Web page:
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The A&T Register

The Student News Site of North Carolina A&T State University

The A&T Register

The Student News Site of North Carolina A&T State University

The A&T Register

N.C. A&T’s Mister Junior closes the gap between N.C. A&T and The Middle College

Pictured is the men of SGAs royal court (in the middle) along with N.C. A&T students and students from the A&T Four Middle College at the Boys 2 Men Brunch.
Aniya Misher
Pictured is the men of SGA’s royal court (in the middle) along with N.C. A&T students and students from the A&T Four Middle College at the Boys 2 Men Brunch.

N.C. A&T’s Mister Junior, Brentavious Boyd, a journalism and mass communications and criminal justice student, curated an event with The A&T Four Middle College to promote brotherhood, mentorship, and empowerment. 

Located in Hodgin Hall, The A&T Four Middle College is the first program of its kind. This all-male public high school, with a dual enrollment program, gives students the opportunity to earn up to two years of college credit. 

Boyd noticed the disconnect between A&T students and high school students on campus and strives to establish a genuine relationship, this is where the Boys 2 Men Brunch was born. 

“I wanted to do something that really connects with their heart and give them support,” Boyd said. “My own personal experiences with hardship and adversity really inspired this event.” 

With the help of the Office of Leadership and Civic Engagement (OLCE) program coordinator, Lekeisha Franklin, the event came to life last Saturday in Deese Ballroom. 

The event began with a mix and mingle portion, allowing Middle College students and SGA and OLCE members to get to know each other through an honest discussion.

The room easily became an open space to discuss sensitive topics on masculinity, positive role models, and mental health. 

Middle College Principal, Travis Segers shares his perspective on the conversations the discussion brought forward. 

“A lot of the young men in here today are taking college classes, and I think a lot of times, we as educators, parents, and adults forget that they are high school students on the number one HBCU college campus in the world,” said Segers. “We can forget to give them time to just breathe and remember why we are here, and understand the importance of mental health.” 

Following the icebreaker, attendees were served brunch and watched the performance of the A&T Gospel Choir singing, “Your Great Name” by Todd Dulaney.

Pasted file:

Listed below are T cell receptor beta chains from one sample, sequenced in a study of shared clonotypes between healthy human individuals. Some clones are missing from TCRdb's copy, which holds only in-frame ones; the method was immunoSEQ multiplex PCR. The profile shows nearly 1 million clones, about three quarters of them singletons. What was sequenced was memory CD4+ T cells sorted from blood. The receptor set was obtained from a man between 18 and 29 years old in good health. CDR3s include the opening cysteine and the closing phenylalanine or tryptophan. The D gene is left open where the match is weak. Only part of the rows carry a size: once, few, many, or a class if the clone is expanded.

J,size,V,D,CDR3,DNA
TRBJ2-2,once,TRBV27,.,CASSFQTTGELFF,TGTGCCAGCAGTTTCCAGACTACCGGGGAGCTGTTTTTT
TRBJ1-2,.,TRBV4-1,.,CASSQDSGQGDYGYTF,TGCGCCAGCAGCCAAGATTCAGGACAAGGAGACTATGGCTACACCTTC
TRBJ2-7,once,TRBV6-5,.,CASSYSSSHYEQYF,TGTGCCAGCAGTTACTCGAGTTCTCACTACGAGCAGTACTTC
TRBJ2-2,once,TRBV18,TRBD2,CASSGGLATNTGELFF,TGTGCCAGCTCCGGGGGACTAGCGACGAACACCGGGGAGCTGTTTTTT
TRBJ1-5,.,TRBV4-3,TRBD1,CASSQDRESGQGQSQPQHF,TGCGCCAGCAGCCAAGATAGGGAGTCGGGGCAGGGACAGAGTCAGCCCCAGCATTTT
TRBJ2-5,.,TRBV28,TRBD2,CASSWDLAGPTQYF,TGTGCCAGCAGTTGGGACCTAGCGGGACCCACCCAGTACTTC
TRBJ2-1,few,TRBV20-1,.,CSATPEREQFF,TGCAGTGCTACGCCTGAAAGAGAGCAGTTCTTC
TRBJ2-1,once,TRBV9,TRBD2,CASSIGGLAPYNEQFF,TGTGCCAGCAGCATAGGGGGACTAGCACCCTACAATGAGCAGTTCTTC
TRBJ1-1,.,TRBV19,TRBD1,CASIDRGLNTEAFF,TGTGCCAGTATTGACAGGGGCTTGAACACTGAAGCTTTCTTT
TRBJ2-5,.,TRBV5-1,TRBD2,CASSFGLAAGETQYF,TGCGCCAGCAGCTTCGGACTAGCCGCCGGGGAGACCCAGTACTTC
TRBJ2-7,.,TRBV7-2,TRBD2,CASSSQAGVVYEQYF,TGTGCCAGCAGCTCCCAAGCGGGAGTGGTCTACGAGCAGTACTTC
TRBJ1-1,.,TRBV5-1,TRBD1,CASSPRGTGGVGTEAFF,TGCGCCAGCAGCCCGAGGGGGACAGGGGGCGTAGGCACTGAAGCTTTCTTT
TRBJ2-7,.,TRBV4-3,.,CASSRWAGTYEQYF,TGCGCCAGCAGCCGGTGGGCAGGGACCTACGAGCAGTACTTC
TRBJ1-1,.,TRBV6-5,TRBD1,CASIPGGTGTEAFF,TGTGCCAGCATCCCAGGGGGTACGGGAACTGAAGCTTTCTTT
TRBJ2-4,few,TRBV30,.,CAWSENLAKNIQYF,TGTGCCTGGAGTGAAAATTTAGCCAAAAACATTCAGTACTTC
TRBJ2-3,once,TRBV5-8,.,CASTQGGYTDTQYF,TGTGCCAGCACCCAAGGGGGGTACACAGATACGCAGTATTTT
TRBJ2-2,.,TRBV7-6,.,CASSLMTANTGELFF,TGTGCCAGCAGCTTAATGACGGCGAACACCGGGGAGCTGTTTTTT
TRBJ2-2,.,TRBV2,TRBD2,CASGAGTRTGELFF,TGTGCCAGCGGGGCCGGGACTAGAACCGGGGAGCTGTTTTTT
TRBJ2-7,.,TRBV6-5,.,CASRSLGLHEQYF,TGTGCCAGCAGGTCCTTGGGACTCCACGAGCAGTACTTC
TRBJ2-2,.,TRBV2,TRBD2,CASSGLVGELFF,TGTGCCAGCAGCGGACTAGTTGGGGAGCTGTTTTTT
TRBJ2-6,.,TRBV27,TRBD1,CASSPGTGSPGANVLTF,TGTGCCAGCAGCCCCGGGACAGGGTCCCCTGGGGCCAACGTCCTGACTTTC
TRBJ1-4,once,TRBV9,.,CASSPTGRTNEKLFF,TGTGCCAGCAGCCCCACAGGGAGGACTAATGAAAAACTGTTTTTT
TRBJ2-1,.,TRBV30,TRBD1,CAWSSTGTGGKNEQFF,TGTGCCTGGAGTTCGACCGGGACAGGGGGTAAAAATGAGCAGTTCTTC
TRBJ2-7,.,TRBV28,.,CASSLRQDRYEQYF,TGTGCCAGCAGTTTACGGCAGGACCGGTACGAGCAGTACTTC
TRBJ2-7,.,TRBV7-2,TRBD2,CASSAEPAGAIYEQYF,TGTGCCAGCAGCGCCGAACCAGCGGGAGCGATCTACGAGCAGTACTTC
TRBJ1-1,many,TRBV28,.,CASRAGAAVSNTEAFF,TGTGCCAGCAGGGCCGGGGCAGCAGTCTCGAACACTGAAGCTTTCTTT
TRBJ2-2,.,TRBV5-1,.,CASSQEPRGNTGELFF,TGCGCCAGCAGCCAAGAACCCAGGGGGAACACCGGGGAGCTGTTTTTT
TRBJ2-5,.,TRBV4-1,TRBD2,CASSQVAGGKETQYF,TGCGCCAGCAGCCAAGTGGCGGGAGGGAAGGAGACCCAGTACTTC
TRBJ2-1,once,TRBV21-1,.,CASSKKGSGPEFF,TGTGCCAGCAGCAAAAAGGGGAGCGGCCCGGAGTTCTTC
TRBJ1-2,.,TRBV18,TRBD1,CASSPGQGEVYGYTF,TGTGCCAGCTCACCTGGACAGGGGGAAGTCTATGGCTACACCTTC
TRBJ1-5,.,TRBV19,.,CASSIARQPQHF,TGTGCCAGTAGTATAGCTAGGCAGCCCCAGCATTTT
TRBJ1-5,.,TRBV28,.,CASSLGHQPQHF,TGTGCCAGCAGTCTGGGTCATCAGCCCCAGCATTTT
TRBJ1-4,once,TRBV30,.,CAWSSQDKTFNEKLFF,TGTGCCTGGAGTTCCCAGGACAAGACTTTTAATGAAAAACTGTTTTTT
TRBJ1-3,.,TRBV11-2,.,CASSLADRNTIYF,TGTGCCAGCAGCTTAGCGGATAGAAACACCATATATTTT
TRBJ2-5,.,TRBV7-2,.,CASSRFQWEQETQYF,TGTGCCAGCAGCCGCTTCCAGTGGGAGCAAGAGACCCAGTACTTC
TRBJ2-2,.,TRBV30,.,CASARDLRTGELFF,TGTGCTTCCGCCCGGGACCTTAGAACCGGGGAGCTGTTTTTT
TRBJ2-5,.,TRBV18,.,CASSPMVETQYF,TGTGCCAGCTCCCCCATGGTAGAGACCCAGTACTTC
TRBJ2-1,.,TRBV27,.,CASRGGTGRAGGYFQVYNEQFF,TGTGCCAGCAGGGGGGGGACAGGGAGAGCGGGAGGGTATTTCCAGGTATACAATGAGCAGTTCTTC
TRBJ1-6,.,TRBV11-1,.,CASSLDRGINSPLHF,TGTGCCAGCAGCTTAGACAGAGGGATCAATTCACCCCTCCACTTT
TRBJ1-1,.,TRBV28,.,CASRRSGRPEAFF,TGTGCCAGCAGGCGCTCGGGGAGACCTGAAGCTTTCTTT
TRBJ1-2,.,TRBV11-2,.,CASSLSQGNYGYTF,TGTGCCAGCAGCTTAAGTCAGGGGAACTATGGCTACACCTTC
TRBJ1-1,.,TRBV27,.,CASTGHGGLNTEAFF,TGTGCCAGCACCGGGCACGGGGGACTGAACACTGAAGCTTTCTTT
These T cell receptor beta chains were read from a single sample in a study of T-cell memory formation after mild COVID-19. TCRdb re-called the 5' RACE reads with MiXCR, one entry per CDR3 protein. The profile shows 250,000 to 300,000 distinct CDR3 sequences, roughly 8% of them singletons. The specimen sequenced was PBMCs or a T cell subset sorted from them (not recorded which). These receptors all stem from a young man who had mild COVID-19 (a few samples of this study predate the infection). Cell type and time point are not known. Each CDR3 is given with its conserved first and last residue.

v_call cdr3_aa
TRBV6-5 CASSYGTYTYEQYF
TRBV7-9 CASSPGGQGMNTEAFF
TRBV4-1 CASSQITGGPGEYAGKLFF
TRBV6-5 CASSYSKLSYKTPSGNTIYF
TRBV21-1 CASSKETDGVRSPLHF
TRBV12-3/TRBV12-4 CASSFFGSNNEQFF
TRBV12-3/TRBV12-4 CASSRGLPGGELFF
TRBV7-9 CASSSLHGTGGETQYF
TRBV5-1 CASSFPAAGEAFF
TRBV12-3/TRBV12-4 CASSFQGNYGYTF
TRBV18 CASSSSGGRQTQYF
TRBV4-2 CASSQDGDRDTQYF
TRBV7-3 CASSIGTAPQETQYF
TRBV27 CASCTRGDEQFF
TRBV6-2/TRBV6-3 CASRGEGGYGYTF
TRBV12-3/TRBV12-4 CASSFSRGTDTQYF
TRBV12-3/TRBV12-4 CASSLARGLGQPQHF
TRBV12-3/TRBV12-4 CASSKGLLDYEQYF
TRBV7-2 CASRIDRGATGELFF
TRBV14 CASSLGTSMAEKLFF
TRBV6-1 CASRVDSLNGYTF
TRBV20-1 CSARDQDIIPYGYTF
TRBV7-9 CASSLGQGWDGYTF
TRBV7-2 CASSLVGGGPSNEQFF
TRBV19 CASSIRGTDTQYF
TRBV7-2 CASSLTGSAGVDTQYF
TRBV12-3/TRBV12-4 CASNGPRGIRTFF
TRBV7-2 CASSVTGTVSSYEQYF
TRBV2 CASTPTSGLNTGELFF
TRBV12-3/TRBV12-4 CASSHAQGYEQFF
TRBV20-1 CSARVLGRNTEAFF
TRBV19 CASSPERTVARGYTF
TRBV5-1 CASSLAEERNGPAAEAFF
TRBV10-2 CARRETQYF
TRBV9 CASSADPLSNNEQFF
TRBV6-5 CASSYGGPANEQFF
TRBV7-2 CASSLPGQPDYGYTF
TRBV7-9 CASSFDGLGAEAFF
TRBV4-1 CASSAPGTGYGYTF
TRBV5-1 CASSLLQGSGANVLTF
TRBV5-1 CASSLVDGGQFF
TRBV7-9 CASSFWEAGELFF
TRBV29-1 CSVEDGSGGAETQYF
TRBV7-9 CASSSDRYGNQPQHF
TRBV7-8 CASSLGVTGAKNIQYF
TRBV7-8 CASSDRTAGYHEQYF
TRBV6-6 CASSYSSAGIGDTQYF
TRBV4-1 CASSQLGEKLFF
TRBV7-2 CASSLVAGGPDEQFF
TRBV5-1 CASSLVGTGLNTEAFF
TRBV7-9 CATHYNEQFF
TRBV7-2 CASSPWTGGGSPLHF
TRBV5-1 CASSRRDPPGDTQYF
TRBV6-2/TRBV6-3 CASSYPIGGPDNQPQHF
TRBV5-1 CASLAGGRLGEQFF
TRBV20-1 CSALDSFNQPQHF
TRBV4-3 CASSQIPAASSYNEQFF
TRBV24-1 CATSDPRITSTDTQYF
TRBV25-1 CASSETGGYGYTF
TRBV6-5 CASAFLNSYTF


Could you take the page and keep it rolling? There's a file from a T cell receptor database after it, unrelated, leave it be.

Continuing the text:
This choir’s performance was the perfect transition for Mister Junior, the keynote speaker, to share his testimony on his past struggles with depression, adjusting to college, and his advice to continue to persevere and not be a product of your environment.

From a single-parent household of eight children in Birmingham, Alabama, Boyd is involved in multiple other organizations. He is the co-founder of Human First, an Aggie Success Leader, the founder of No Facade Podcast, and a 2022-23 Healthy Brother, Healthy Sisters Peer Facilitator. 

Boyd speaks about first coming to college, and not believing he would ever graduate. Now, as a member of the Royal Court, he is blessed that he has the opportunity to continue to give back to others. 

“We are dealt a deck of cards,” said Boyd. “but it is up to you if you want to keep that deck, or exchange those cards.” 

Throughout the afternoon, he thanked his relationship with God for the strength it gives him to continue to be a better man. 

“The key speaker’s life story really resonated with me,” said high school sophomore, Kristian Moses. “Just be yourself, that’s all you can really do. 

While Boyd’s advice hit home to many attendees, other methods of mental health management, and creating positive habits were introduced. 

Journaling is an effective coping practice to reduce stress and manage anxiety. Mister Freshman, Tyler Lewis started his own nonprofit, Black Boy Diary to bring journaling to the black community. 

“It’s a platform to create a positive and safe space for black men to express themselves, tell their stories, and feel like they’re seen in this world,” said Lewis. 

Each student was given a journal as Lewis walked them through an activity to write a letter to their future selves. Students divided their journals into four sections: What Makes a King Happy, Boy 2 Man Lessons, Dear Future Me and Goals. 

“The book writing really allowed me to express myself,” said high school senior, Tyler Cooper. “It helped me wake up to reality and realize it’s officially time to grow up and get a better understanding of leadership and consistency.” 

Before closing out the event in prayer, Mister A&T, Reverend Marcus Scott Jr., emphasizes the importance of brotherhood for Black men and encourages Middle College students to reach out and network with the A&T men in the room for mentorship. 

Leaving this brunch, students left not with full stomachs, but with more valuable knowledge than they may have learned inside the classroom. 


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